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Evidence in sexual harassment case will not be sealed

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Evidence in sexual harassment case will not be sealed

  • A federal judge rejected a request by a university to seal evidence in case concerning harassment in UNC women’s soccer team.

Nov. 9, 2004 — A federal judge has denied a request by the University of North Carolina at Chapel Hill to seal evidence in a sexual harassment and invasion of privacy suit.

U.S. District Judge N. Carlton Tilley Jr. ruled that he could find no reason to support sealing the evidence, which includes the university registrar’s affidavit and depositions.

“Denial of public access to documents filed in connection with summary judgment motion must be necessitated by compelling government interest and narrowly tailored to serve that interest,” Tilley wrote in an Oct. 27 opinion.

The case began in 1998 when Melissa Jennings sued the University of North Carolina at Chapel Hill, Jennings’ former soccer coach Anson Dorrance and others, claiming she was sexually harassed as a member of the university women’s varsity soccer team. In April, the university asked the court to seal all evidence in the case.

The defendants argued that depositions should be sealed because they contained “alleged comments made to, by or about female college students other than Jennings and former plaintiff, Debbie Keller, about their private lives or bodies” and that those students’ identities are not relevant to the case. The defendants also argued that the comments could be embarrassing to other former students if made a part of the record.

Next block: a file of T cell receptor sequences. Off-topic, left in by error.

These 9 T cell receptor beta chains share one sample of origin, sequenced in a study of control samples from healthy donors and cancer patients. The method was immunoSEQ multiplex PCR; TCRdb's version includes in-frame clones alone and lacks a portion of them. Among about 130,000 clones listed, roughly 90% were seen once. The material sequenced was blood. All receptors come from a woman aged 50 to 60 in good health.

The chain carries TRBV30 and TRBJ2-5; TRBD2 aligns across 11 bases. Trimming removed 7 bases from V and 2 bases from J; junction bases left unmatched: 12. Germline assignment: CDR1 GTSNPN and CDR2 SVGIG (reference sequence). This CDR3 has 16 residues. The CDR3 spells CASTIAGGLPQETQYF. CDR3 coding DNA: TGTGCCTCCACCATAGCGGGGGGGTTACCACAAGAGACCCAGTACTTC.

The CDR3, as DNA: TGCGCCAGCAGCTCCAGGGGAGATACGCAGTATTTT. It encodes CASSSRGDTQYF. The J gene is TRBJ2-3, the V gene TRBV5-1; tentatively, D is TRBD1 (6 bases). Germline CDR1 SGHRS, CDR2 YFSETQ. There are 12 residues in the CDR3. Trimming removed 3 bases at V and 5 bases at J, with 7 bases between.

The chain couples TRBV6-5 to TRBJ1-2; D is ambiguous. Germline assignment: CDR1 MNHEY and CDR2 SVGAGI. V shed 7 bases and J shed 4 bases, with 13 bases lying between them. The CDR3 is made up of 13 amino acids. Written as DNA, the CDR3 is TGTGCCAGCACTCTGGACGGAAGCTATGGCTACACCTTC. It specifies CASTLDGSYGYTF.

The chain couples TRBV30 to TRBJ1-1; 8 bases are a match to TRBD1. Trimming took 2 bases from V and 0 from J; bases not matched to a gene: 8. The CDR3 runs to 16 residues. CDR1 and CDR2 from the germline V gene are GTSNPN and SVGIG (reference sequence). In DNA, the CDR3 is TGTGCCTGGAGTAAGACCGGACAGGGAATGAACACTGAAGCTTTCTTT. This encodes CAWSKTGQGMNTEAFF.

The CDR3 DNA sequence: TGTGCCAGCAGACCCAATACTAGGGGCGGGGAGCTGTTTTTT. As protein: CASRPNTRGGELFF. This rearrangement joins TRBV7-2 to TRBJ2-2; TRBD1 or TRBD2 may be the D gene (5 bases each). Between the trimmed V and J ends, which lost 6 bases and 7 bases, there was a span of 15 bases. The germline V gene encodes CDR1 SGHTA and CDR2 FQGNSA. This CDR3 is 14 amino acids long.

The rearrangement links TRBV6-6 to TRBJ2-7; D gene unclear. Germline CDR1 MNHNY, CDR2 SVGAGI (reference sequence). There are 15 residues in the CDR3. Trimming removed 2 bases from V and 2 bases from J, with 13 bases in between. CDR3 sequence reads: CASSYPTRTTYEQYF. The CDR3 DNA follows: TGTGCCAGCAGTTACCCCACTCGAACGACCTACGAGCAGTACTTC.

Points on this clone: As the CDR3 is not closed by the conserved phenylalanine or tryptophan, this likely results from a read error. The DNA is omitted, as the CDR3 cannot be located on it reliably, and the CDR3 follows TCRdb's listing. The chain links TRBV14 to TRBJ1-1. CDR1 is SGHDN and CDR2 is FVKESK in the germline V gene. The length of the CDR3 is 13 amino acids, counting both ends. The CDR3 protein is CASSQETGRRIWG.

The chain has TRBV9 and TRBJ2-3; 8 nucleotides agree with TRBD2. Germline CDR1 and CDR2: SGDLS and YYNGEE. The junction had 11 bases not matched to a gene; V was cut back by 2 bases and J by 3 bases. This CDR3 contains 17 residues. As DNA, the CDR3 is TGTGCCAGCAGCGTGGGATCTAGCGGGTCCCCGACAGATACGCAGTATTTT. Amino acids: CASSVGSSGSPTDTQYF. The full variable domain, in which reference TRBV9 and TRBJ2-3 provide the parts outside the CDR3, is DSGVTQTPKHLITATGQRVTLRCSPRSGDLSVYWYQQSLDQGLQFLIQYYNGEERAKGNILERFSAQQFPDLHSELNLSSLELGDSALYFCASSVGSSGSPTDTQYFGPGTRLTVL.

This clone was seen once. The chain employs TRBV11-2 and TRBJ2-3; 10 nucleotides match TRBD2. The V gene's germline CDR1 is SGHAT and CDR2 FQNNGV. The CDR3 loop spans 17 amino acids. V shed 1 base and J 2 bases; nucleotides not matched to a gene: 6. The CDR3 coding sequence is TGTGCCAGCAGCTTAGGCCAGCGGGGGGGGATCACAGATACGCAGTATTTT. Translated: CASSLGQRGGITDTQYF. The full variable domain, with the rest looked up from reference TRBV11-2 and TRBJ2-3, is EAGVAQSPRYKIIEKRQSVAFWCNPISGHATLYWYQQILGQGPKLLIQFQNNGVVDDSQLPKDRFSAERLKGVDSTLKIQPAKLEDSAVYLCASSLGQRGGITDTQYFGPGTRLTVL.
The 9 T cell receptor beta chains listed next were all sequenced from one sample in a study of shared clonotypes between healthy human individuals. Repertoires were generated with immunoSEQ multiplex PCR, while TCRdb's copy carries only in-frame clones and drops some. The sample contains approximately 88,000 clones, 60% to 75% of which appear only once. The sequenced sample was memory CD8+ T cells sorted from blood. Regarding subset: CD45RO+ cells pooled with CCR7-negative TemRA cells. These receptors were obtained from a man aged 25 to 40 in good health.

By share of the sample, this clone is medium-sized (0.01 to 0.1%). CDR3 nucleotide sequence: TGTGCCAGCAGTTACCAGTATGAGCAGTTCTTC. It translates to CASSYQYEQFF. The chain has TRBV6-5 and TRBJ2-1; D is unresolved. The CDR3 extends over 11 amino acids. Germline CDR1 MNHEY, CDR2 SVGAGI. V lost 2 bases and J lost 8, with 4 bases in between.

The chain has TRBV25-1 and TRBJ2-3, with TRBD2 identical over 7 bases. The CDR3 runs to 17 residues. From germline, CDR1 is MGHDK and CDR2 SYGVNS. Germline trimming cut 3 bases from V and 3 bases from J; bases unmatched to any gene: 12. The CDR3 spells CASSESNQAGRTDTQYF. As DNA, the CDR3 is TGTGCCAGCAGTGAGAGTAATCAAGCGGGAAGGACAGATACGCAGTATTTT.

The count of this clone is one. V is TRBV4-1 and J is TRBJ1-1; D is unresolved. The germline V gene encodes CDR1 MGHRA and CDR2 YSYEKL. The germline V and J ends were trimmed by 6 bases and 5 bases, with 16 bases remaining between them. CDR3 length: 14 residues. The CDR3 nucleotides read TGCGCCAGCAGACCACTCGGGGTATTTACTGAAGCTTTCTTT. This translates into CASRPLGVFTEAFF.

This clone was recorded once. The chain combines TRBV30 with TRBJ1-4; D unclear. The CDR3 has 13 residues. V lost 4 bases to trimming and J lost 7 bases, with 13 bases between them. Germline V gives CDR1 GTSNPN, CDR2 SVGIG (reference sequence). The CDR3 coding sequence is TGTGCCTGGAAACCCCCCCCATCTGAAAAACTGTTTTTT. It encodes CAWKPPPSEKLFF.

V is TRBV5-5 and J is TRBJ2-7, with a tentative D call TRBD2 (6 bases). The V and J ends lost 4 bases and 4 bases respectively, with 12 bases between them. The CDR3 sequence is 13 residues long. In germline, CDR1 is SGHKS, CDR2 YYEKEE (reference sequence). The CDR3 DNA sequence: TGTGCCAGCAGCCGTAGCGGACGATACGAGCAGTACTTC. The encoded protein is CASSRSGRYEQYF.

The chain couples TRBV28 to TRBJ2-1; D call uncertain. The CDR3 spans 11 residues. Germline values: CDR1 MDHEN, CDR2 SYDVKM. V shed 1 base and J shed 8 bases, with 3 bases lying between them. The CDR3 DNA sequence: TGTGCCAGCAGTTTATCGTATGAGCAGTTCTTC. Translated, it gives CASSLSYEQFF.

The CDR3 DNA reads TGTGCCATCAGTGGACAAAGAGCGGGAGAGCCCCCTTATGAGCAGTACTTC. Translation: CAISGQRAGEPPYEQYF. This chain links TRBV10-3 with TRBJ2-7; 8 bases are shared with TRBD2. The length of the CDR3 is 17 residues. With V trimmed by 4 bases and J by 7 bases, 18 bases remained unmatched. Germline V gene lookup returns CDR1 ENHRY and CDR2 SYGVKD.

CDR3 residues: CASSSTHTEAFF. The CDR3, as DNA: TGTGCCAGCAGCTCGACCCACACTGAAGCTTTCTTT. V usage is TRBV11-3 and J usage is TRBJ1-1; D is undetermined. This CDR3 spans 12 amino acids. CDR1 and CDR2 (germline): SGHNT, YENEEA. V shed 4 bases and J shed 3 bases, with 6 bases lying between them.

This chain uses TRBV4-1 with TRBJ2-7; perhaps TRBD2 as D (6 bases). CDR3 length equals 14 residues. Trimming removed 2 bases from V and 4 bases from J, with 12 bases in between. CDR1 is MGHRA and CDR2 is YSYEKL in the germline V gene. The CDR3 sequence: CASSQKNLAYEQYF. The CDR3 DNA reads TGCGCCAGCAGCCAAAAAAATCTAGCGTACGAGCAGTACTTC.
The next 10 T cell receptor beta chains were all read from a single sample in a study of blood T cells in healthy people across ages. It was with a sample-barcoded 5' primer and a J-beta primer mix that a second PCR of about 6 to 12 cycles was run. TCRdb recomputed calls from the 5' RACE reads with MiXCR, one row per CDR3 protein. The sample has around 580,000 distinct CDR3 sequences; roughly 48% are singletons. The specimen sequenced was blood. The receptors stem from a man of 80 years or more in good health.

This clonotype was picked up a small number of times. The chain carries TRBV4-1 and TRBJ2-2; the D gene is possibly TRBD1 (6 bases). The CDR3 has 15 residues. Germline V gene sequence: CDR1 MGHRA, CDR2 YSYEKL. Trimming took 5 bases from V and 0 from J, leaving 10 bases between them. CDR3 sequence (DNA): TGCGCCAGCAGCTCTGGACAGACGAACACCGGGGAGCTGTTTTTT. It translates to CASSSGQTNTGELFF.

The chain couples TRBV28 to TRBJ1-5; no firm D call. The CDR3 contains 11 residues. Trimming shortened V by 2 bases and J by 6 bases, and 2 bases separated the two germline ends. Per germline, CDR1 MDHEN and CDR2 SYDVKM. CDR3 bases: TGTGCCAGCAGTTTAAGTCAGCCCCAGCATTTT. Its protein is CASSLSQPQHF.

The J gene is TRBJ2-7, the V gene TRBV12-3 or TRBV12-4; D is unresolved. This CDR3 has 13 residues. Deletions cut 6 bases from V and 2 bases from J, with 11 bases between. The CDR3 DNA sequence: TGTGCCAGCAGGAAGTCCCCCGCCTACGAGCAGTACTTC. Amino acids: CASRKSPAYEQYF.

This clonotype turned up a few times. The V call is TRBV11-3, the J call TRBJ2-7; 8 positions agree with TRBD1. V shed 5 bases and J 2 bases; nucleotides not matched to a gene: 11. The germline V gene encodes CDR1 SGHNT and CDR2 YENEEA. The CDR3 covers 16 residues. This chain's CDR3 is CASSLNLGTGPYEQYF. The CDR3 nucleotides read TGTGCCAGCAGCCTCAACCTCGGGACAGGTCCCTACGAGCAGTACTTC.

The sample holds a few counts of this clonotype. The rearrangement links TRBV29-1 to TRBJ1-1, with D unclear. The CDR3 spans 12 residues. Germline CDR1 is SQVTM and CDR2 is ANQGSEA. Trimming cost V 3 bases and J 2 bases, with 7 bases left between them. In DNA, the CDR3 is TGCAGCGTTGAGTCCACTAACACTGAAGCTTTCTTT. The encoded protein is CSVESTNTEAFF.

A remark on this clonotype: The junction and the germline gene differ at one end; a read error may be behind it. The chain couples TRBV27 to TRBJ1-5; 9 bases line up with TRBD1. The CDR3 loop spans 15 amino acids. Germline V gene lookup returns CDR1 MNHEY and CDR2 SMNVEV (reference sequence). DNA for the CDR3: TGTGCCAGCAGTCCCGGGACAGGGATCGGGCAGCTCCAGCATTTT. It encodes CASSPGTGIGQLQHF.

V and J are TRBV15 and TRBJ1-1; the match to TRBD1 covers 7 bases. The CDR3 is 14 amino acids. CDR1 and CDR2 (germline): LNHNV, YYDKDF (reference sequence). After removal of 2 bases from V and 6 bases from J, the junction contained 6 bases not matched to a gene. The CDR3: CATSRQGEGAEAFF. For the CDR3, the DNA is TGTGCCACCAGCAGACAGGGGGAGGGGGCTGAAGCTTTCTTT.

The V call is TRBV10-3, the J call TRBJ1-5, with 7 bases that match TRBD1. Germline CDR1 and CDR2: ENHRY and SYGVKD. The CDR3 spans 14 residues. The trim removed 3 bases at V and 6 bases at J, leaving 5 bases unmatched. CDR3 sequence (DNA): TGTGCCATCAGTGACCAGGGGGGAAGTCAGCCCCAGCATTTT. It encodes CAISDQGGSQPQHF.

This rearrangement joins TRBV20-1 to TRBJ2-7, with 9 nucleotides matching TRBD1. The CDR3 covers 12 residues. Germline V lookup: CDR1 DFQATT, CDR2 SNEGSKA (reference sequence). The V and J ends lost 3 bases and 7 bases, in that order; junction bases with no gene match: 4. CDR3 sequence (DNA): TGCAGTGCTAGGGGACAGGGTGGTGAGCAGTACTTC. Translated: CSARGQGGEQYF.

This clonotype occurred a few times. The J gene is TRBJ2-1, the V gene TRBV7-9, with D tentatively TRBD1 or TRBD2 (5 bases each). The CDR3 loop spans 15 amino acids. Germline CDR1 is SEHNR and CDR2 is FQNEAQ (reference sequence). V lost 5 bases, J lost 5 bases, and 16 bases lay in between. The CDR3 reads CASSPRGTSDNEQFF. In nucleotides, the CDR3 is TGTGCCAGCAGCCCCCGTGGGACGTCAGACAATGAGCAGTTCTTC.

Jennings took no position regarding the motion to seal.

Tilley ruled that in order to seal the documents, the court would have had to show that doing so would serve “an important government interest” and “that there is no less restrictive way to serve that interest.”

“The public has a right of access to judicial proceedings that stems from two sources: the common law and the First Amendment,” he wrote.

The university argued that some of the evidence should be sealed under the Family Education Rights and Privacy Act (FERPA), which prohibits federally funded institutions that receive federal funding from releasing a student’s education records without written parental consent. But, the judge ruled, the law does not apply when a student initiates legal action against the institution.

Tilley granted summary judgment last month for the defendants in the harassment lawsuit filed against Dorrance, UNC and other university and athletics department officials, The News & Observer of Raleigh reported. The case had been set to go to trial Monday in U.S. District Court in Greensboro.

(Jennings v. University of North Carolina) CB

© 2004 The Reporters Committee for Freedom of the Press

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